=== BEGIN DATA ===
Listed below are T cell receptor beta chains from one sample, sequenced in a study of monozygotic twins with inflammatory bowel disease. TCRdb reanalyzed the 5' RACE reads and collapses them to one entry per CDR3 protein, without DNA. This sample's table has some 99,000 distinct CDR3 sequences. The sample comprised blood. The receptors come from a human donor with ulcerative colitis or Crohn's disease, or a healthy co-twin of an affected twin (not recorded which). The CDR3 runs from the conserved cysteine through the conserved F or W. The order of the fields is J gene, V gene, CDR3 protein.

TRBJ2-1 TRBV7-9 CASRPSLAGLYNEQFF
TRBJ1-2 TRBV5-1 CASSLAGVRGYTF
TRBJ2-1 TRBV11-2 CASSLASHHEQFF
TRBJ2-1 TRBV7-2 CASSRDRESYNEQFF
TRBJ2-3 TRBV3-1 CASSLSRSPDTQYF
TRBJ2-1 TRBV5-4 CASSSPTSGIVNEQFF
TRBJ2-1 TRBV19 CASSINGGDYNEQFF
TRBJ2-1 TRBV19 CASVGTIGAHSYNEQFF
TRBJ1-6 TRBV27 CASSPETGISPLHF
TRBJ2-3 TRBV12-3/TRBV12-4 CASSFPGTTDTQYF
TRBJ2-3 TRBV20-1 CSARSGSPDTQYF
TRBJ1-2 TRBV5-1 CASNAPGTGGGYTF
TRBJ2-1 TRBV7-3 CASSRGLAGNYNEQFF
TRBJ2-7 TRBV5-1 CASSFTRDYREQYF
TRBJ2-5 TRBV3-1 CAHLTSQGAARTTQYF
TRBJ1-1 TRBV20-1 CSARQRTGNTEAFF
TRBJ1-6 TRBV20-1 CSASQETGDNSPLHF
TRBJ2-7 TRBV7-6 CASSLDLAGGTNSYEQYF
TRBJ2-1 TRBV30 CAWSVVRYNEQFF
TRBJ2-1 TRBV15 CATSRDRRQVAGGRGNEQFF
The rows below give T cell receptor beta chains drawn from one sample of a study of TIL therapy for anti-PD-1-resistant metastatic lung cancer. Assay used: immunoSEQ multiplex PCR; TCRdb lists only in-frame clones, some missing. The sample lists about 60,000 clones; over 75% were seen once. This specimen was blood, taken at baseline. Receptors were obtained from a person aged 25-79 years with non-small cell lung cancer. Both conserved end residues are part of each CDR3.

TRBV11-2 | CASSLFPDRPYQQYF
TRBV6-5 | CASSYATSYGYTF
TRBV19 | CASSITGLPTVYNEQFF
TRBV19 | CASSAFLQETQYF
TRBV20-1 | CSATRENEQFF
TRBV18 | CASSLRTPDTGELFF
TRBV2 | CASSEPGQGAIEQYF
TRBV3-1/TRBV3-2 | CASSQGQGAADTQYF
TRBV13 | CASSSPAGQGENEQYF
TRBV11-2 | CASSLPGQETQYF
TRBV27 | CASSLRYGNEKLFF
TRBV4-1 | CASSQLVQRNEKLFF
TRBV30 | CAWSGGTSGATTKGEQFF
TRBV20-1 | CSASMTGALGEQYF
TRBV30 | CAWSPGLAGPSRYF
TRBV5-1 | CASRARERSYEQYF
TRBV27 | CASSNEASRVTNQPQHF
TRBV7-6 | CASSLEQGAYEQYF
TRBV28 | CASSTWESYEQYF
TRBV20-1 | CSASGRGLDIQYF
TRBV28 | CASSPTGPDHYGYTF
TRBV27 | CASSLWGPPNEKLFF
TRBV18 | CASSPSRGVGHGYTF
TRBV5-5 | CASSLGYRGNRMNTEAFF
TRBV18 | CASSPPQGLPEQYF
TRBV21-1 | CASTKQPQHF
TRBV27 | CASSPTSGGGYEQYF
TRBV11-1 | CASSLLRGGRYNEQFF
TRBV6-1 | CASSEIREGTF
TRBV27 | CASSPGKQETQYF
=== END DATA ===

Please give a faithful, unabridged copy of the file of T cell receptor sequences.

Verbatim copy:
Listed below are T cell receptor beta chains from one sample, sequenced in a study of monozygotic twins with inflammatory bowel disease. TCRdb reanalyzed the 5' RACE reads and collapses them to one entry per CDR3 protein, without DNA. This sample's table has some 99,000 distinct CDR3 sequences. The sample comprised blood. The receptors come from a human donor with ulcerative colitis or Crohn's disease, or a healthy co-twin of an affected twin (not recorded which). The CDR3 runs from the conserved cysteine through the conserved F or W. The order of the fields is J gene, V gene, CDR3 protein.

TRBJ2-1 TRBV7-9 CASRPSLAGLYNEQFF
TRBJ1-2 TRBV5-1 CASSLAGVRGYTF
TRBJ2-1 TRBV11-2 CASSLASHHEQFF
TRBJ2-1 TRBV7-2 CASSRDRESYNEQFF
TRBJ2-3 TRBV3-1 CASSLSRSPDTQYF
TRBJ2-1 TRBV5-4 CASSSPTSGIVNEQFF
TRBJ2-1 TRBV19 CASSINGGDYNEQFF
TRBJ2-1 TRBV19 CASVGTIGAHSYNEQFF
TRBJ1-6 TRBV27 CASSPETGISPLHF
TRBJ2-3 TRBV12-3/TRBV12-4 CASSFPGTTDTQYF
TRBJ2-3 TRBV20-1 CSARSGSPDTQYF
TRBJ1-2 TRBV5-1 CASNAPGTGGGYTF
TRBJ2-1 TRBV7-3 CASSRGLAGNYNEQFF
TRBJ2-7 TRBV5-1 CASSFTRDYREQYF
TRBJ2-5 TRBV3-1 CAHLTSQGAARTTQYF
TRBJ1-1 TRBV20-1 CSARQRTGNTEAFF
TRBJ1-6 TRBV20-1 CSASQETGDNSPLHF
TRBJ2-7 TRBV7-6 CASSLDLAGGTNSYEQYF
TRBJ2-1 TRBV30 CAWSVVRYNEQFF
TRBJ2-1 TRBV15 CATSRDRRQVAGGRGNEQFF
The rows below give T cell receptor beta chains drawn from one sample of a study of TIL therapy for anti-PD-1-resistant metastatic lung cancer. Assay used: immunoSEQ multiplex PCR; TCRdb lists only in-frame clones, some missing. The sample lists about 60,000 clones; over 75% were seen once. This specimen was blood, taken at baseline. Receptors were obtained from a person aged 25-79 years with non-small cell lung cancer. Both conserved end residues are part of each CDR3.

TRBV11-2 | CASSLFPDRPYQQYF
TRBV6-5 | CASSYATSYGYTF
TRBV19 | CASSITGLPTVYNEQFF
TRBV19 | CASSAFLQETQYF
TRBV20-1 | CSATRENEQFF
TRBV18 | CASSLRTPDTGELFF
TRBV2 | CASSEPGQGAIEQYF
TRBV3-1/TRBV3-2 | CASSQGQGAADTQYF
TRBV13 | CASSSPAGQGENEQYF
TRBV11-2 | CASSLPGQETQYF
TRBV27 | CASSLRYGNEKLFF
TRBV4-1 | CASSQLVQRNEKLFF
TRBV30 | CAWSGGTSGATTKGEQFF
TRBV20-1 | CSASMTGALGEQYF
TRBV30 | CAWSPGLAGPSRYF
TRBV5-1 | CASRARERSYEQYF
TRBV27 | CASSNEASRVTNQPQHF
TRBV7-6 | CASSLEQGAYEQYF
TRBV28 | CASSTWESYEQYF
TRBV20-1 | CSASGRGLDIQYF
TRBV28 | CASSPTGPDHYGYTF
TRBV27 | CASSLWGPPNEKLFF
TRBV18 | CASSPSRGVGHGYTF
TRBV5-5 | CASSLGYRGNRMNTEAFF
TRBV18 | CASSPPQGLPEQYF
TRBV21-1 | CASTKQPQHF
TRBV27 | CASSPTSGGGYEQYF
TRBV11-1 | CASSLLRGGRYNEQFF
TRBV6-1 | CASSEIREGTF
TRBV27 | CASSPGKQETQYF